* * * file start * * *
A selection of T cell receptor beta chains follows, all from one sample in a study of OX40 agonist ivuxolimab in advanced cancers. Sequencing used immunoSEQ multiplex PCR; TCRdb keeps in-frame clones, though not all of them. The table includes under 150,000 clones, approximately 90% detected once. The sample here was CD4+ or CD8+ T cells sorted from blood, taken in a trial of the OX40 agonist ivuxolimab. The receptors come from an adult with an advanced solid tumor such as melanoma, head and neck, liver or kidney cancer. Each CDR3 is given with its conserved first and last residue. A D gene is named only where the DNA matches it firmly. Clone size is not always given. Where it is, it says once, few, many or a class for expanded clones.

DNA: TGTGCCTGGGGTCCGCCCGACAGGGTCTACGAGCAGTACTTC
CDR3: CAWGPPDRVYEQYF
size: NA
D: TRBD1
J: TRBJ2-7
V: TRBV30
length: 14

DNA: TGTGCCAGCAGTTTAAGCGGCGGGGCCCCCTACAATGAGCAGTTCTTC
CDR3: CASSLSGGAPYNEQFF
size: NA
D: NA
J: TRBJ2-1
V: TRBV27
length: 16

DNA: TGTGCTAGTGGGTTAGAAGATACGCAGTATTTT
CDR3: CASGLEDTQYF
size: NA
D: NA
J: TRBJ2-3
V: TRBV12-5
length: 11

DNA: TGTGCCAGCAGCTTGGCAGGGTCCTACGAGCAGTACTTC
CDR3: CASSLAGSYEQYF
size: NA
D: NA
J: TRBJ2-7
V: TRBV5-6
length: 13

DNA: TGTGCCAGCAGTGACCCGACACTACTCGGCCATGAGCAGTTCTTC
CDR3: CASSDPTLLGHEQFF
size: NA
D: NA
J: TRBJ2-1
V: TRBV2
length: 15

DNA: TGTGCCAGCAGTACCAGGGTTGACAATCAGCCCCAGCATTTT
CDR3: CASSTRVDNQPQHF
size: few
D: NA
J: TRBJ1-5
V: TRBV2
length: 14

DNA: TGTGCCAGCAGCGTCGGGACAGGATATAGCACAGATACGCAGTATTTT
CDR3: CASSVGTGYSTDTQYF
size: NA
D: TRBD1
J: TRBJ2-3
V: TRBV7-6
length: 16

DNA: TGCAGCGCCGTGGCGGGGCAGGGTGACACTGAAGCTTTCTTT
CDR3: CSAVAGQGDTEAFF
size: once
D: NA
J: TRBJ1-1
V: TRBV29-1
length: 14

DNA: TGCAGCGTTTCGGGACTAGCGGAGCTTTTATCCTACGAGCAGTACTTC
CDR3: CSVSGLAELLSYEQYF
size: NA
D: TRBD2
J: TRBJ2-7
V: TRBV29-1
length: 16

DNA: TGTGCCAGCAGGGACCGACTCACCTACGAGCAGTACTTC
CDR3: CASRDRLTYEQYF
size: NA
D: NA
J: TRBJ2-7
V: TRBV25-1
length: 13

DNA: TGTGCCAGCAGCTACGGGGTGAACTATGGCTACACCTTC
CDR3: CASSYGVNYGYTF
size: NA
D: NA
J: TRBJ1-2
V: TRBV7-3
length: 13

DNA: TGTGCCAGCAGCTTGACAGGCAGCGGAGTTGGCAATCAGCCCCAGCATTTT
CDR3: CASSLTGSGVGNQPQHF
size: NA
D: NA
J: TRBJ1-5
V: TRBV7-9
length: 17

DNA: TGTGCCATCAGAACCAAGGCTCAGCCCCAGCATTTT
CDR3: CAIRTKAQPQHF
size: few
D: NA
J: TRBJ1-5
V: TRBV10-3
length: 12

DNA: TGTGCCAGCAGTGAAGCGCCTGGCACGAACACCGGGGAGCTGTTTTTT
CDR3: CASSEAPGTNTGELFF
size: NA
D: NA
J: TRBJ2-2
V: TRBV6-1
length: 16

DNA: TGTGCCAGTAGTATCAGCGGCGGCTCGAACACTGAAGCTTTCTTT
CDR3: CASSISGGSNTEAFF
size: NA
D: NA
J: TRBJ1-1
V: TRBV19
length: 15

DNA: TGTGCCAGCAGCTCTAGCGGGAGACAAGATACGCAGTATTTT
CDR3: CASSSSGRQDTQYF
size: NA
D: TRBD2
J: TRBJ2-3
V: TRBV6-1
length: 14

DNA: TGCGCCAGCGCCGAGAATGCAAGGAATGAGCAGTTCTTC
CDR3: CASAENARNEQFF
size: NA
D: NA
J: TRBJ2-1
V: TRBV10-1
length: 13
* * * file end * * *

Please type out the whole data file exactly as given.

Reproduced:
A selection of T cell receptor beta chains follows, all from one sample in a study of OX40 agonist ivuxolimab in advanced cancers. Sequencing used immunoSEQ multiplex PCR; TCRdb keeps in-frame clones, though not all of them. The table includes under 150,000 clones, approximately 90% detected once. The sample here was CD4+ or CD8+ T cells sorted from blood, taken in a trial of the OX40 agonist ivuxolimab. The receptors come from an adult with an advanced solid tumor such as melanoma, head and neck, liver or kidney cancer. Each CDR3 is given with its conserved first and last residue. A D gene is named only where the DNA matches it firmly. Clone size is not always given. Where it is, it says once, few, many or a class for expanded clones.

DNA: TGTGCCTGGGGTCCGCCCGACAGGGTCTACGAGCAGTACTTC
CDR3: CAWGPPDRVYEQYF
size: NA
D: TRBD1
J: TRBJ2-7
V: TRBV30
length: 14

DNA: TGTGCCAGCAGTTTAAGCGGCGGGGCCCCCTACAATGAGCAGTTCTTC
CDR3: CASSLSGGAPYNEQFF
size: NA
D: NA
J: TRBJ2-1
V: TRBV27
length: 16

DNA: TGTGCTAGTGGGTTAGAAGATACGCAGTATTTT
CDR3: CASGLEDTQYF
size: NA
D: NA
J: TRBJ2-3
V: TRBV12-5
length: 11

DNA: TGTGCCAGCAGCTTGGCAGGGTCCTACGAGCAGTACTTC
CDR3: CASSLAGSYEQYF
size: NA
D: NA
J: TRBJ2-7
V: TRBV5-6
length: 13

DNA: TGTGCCAGCAGTGACCCGACACTACTCGGCCATGAGCAGTTCTTC
CDR3: CASSDPTLLGHEQFF
size: NA
D: NA
J: TRBJ2-1
V: TRBV2
length: 15

DNA: TGTGCCAGCAGTACCAGGGTTGACAATCAGCCCCAGCATTTT
CDR3: CASSTRVDNQPQHF
size: few
D: NA
J: TRBJ1-5
V: TRBV2
length: 14

DNA: TGTGCCAGCAGCGTCGGGACAGGATATAGCACAGATACGCAGTATTTT
CDR3: CASSVGTGYSTDTQYF
size: NA
D: TRBD1
J: TRBJ2-3
V: TRBV7-6
length: 16

DNA: TGCAGCGCCGTGGCGGGGCAGGGTGACACTGAAGCTTTCTTT
CDR3: CSAVAGQGDTEAFF
size: once
D: NA
J: TRBJ1-1
V: TRBV29-1
length: 14

DNA: TGCAGCGTTTCGGGACTAGCGGAGCTTTTATCCTACGAGCAGTACTTC
CDR3: CSVSGLAELLSYEQYF
size: NA
D: TRBD2
J: TRBJ2-7
V: TRBV29-1
length: 16

DNA: TGTGCCAGCAGGGACCGACTCACCTACGAGCAGTACTTC
CDR3: CASRDRLTYEQYF
size: NA
D: NA
J: TRBJ2-7
V: TRBV25-1
length: 13

DNA: TGTGCCAGCAGCTACGGGGTGAACTATGGCTACACCTTC
CDR3: CASSYGVNYGYTF
size: NA
D: NA
J: TRBJ1-2
V: TRBV7-3
length: 13

DNA: TGTGCCAGCAGCTTGACAGGCAGCGGAGTTGGCAATCAGCCCCAGCATTTT
CDR3: CASSLTGSGVGNQPQHF
size: NA
D: NA
J: TRBJ1-5
V: TRBV7-9
length: 17

DNA: TGTGCCATCAGAACCAAGGCTCAGCCCCAGCATTTT
CDR3: CAIRTKAQPQHF
size: few
D: NA
J: TRBJ1-5
V: TRBV10-3
length: 12

DNA: TGTGCCAGCAGTGAAGCGCCTGGCACGAACACCGGGGAGCTGTTTTTT
CDR3: CASSEAPGTNTGELFF
size: NA
D: NA
J: TRBJ2-2
V: TRBV6-1
length: 16

DNA: TGTGCCAGTAGTATCAGCGGCGGCTCGAACACTGAAGCTTTCTTT
CDR3: CASSISGGSNTEAFF
size: NA
D: NA
J: TRBJ1-1
V: TRBV19
length: 15

DNA: TGTGCCAGCAGCTCTAGCGGGAGACAAGATACGCAGTATTTT
CDR3: CASSSSGRQDTQYF
size: NA
D: TRBD2
J: TRBJ2-3
V: TRBV6-1
length: 14

DNA: TGCGCCAGCGCCGAGAATGCAAGGAATGAGCAGTTCTTC
CDR3: CASAENARNEQFF
size: NA
D: NA
J: TRBJ2-1
V: TRBV10-1
length: 13